Infrastructure Top-Level Domain

The only infrastructure TLD is .arpa, which stands for Address and Routing Parameter Area. IANA reserves this top-level domain extension for the Internet Engineering Task Force (IETF) to manage network infrastructure tasks.

Therefore, only entities managing network infrastructure can use it.

Test Top-Level Domain (tTLD)

These extensions are only for local testing and documentation, not for installation in the global domain name system.

The four test top-level domains include:

  • .test – reserved for testing different scenarios or software.
  • .example – used as placeholders for documentation purposes only.
  • .invalid – displays invalid domain names when needed.
  • .localhost – used for testing within local networks.

The Impact of TLDs on SEO

While TLDs don’t affect a site’s search rankings directly, they can influence search engine optimization (SEO) in several indirect ways.

For example, using less common TLDs can lead to fewer inbound links and less traffic due to their lack of memorability. On the other hand, popular domain extensions are trusted by users, which can help your site gain more traction and build trust.

Country code TLDs can help you rank higher in local search results and communicate website localization to the right audience. For example, Hostinger builds its presence in India through hostinger.in website with localized content, prices, and promotions.

With new generic top-level domains, you can use industry keywords to improve outreach and marketing for a more effective and organic approach.

Or, if you’re already our customer, you can get the Domain Bundle deal and purchase multiple domains with matching domain names but differing extensions. That way, you’ll future-proof your branding by ensuring no one else will be able to use your domain name.

Did You Know?

Hostinger offers a one-year free domain registration, including .com, with annual Premium web hosting or higher-tier plans.

How to Change Your Website’s TLD

Changing your website address to a different TLD is possible through a domain redirect. This method redirects all traffic from the old domain name to the new one without losing your SEO authority.

WordPress users can use a redirect plugin to ease the setup process. Our tutorial will walk you through creating 301 permanent redirects in WordPress.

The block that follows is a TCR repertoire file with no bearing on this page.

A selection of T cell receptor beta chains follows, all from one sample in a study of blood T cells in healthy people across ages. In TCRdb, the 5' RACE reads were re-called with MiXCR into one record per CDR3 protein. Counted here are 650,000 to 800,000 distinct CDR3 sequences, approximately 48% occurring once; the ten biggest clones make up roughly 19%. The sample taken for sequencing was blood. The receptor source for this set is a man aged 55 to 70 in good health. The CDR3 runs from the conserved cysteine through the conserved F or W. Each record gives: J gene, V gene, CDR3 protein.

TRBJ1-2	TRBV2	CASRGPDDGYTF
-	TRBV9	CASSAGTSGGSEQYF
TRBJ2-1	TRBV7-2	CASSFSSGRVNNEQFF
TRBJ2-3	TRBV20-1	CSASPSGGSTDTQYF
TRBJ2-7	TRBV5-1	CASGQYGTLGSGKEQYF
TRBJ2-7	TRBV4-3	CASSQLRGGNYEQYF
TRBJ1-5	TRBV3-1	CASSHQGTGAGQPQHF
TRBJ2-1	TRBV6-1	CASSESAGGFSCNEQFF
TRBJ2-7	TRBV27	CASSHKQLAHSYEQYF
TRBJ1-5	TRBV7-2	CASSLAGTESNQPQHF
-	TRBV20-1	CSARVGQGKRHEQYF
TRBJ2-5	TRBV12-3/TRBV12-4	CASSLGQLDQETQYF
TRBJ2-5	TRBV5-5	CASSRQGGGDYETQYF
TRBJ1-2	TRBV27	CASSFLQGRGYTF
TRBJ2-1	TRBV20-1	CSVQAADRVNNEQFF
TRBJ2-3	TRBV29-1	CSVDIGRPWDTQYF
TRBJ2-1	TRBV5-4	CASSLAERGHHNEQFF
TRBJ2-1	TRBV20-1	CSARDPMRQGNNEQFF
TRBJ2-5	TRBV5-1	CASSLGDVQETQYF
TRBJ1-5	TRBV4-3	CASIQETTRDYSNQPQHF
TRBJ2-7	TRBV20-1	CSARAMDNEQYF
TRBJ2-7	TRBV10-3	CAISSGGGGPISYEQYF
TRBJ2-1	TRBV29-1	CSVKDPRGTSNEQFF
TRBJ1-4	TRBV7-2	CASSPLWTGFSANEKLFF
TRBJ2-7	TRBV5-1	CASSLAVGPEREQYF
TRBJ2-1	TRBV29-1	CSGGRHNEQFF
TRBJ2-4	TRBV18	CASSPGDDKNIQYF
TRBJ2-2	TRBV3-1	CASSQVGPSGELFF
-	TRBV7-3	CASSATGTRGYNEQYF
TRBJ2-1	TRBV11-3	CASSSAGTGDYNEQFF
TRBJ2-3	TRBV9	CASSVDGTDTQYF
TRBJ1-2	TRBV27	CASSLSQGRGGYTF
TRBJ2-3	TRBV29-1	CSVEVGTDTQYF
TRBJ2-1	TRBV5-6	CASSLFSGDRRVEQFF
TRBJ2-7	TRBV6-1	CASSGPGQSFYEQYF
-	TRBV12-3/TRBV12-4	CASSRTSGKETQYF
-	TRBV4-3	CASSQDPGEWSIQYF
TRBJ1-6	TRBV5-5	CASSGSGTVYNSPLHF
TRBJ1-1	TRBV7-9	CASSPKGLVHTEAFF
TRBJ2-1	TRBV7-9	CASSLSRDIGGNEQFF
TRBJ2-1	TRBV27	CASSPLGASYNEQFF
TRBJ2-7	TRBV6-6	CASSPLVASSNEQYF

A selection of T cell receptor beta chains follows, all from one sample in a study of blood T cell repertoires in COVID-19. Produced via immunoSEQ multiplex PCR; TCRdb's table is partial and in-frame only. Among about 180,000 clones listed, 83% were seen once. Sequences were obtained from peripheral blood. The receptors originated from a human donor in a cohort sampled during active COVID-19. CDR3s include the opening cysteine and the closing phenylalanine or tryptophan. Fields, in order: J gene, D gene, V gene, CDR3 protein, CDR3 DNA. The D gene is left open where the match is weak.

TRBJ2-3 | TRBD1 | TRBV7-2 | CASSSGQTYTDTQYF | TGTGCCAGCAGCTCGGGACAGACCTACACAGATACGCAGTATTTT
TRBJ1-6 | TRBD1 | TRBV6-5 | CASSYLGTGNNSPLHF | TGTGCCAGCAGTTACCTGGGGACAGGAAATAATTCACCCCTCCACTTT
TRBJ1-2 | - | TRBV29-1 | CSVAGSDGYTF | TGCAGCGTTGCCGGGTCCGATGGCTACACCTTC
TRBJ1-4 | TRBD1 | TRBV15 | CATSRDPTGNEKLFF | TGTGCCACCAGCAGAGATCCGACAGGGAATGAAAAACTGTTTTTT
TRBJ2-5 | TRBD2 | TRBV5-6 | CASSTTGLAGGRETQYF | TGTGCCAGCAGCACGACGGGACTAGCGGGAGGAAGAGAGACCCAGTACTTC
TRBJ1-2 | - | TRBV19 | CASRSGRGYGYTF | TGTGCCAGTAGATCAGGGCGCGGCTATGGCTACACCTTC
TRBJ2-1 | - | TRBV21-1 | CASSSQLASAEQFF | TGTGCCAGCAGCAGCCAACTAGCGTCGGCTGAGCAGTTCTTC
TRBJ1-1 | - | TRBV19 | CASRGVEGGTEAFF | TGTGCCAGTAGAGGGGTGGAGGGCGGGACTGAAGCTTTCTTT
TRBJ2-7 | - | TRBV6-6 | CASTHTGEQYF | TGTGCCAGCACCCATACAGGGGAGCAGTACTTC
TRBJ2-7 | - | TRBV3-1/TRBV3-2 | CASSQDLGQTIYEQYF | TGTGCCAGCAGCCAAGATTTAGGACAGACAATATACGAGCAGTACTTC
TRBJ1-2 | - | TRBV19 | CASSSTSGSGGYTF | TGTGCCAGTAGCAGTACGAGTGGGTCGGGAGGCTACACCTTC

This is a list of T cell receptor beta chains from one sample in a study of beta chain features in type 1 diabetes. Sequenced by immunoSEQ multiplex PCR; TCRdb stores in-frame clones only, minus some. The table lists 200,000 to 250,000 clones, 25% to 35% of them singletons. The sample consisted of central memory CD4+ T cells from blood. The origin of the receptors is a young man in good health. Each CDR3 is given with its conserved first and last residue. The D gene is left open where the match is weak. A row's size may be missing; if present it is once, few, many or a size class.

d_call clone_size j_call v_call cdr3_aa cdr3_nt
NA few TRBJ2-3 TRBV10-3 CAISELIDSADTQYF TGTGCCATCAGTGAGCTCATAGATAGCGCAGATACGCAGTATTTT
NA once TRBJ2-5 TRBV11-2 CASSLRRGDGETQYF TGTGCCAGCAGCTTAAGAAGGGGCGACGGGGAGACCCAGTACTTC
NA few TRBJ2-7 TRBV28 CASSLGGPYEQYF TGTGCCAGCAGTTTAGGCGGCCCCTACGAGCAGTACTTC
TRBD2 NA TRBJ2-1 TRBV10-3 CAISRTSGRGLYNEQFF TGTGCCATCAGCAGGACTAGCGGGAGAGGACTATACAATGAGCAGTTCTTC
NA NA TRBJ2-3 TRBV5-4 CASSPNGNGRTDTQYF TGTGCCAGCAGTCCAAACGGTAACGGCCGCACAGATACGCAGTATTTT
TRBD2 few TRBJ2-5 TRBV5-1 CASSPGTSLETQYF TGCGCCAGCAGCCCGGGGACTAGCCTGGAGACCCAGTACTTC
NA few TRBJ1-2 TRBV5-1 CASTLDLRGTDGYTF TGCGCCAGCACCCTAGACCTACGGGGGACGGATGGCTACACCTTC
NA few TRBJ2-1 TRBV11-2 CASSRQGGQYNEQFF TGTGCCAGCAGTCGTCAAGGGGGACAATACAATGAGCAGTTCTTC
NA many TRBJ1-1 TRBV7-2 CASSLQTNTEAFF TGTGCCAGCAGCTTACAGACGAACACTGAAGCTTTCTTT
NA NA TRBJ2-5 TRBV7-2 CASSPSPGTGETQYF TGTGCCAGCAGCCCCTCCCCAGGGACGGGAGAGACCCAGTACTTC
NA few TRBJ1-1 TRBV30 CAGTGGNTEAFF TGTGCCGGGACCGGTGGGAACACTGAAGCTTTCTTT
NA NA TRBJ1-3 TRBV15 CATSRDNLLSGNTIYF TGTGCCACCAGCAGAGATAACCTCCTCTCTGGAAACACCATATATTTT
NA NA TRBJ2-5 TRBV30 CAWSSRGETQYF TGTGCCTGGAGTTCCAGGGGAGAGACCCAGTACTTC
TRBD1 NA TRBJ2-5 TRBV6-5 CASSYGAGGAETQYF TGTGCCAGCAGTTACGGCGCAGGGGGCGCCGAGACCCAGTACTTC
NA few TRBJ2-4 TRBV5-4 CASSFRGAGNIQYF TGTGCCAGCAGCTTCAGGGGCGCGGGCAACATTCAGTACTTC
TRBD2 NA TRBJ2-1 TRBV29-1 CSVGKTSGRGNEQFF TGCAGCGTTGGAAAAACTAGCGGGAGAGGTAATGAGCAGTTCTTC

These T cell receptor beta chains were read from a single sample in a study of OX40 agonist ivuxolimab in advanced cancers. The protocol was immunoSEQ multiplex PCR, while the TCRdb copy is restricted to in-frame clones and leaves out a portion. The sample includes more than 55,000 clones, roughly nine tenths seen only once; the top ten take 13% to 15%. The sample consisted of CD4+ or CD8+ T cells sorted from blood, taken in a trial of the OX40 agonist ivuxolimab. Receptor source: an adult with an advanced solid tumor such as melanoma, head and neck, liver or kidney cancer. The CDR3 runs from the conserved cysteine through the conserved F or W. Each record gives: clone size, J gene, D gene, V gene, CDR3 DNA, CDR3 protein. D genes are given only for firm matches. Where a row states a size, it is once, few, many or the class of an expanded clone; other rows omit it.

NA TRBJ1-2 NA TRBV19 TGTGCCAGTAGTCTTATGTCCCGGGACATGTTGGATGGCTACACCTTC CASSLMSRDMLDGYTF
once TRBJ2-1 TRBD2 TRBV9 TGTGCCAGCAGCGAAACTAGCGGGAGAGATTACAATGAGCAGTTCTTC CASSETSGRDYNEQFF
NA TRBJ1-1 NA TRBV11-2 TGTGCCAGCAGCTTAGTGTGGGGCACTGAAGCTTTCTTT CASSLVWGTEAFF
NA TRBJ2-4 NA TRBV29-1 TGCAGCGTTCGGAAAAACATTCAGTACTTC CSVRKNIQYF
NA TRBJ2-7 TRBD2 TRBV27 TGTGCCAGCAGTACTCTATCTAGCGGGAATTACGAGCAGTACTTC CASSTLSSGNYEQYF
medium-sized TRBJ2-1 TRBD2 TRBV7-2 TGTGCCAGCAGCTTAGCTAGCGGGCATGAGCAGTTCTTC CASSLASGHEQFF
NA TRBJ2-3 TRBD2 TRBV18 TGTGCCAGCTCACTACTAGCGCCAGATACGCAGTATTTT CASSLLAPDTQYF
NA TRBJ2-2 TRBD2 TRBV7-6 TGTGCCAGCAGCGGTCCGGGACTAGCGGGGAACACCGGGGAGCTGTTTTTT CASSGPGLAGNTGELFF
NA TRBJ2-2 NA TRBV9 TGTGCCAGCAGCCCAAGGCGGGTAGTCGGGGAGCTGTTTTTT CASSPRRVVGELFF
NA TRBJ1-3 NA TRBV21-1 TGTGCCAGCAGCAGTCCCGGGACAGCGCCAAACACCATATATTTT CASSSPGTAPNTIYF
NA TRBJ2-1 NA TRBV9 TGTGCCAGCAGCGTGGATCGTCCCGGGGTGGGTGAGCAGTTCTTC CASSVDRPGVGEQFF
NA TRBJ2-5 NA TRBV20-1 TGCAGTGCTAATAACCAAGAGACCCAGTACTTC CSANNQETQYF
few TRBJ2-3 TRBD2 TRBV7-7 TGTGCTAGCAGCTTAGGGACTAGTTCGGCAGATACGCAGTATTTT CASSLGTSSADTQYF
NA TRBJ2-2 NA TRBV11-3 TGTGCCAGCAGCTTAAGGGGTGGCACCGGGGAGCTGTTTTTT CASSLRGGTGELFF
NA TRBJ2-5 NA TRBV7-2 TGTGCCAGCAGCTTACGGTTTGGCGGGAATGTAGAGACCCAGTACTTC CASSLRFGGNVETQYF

Domain Name Checker

Instantly check domain name availability.

Alternatively, redirect the domain from your hosting or domain registrar account. After buying the new domain, Hostinger users can follow these steps to set up a URL redirect from hPanel:

  1. Log in to your hosting account and head to the Websites page. Click on the Manage button next to the website you want to redirect.
  1. Open Domains Redirects on the left sidebar.
  2. Fill in the required information:
    • Redirect – choose a domain you want to redirect.
    • /path – if needed, specify a custom path to redirect.
    • Redirect to URL or IP – pick your desired type of destination.
    • Redirect to – enter the destination to where the domain will redirect.
  1. Hit Create once you’re done.

Important! Back up your website before migrating to a new domain name to avoid data loss.


A top-level domain (TLD) is a suffix located after the final dot of a domain name. TLDs help users identify websites’ purpose, owner, and location without viewing the content, making them a valuable tool for marketing and SEO.

For example, blogs and business websites often use gTLDs like .com to imply their commercial purposes or niche statuses. ccTLDs like .co.uk, .in, or .de, make your brand more accessible to regional audiences, whereas sTLDs like .gov tell visitors who runs the website.

We hope this article helped you understand the importance of TLD and its impact on your website. If you have any questions, check out our FAQ section or leave a comment below.

What Is a Top-Level Domain FAQ

This section will answer some of the most common questions about top-level domain extensions.

Why Is a TLD Important?

A TLD helps define a website’s purpose, improves brand recognition, and builds user trust. It also affects SEO indirectly and facilitates geographic targeting, making it crucial for establishing a successful online presence, credibility, and digital marketing.

Who Manages Top-Level Domains?

The Internet Corporation for Assigned Names and Numbers (ICANN) is responsible for managing top-level domains across the internet. It delegates the responsibility for specific TLDs to designated registries, such as Verisign for .com and the Public Interest Registry (PIR) for .org.

Can I Get Any TLD I Want?

Anyone can register domains with generic extensions. However, access to sponsored and country code top-level domains might be restricted to certain parties who can provide proof of residency or membership in a specific community. Additionally, organizations with specific needs can apply to create and manage new generic TLDs with ICANN’s approval.

What Are the Most Popular Top-Level Domains?

Statista reports that 46% of global websites use a .com domain extension, making it the most popular TLD today. Other widely used TLDs include .org, .ru, .de, and .net, with .org accounting for 4.5% of websites.

The author

Jordana Alexandrea

Jordana is a Senior Content Writer with over 5 years of experience in digital marketing and web development. When she’s not busy with work, she dabbles in creative writing and movie reviewing. Follow her on LinkedIn.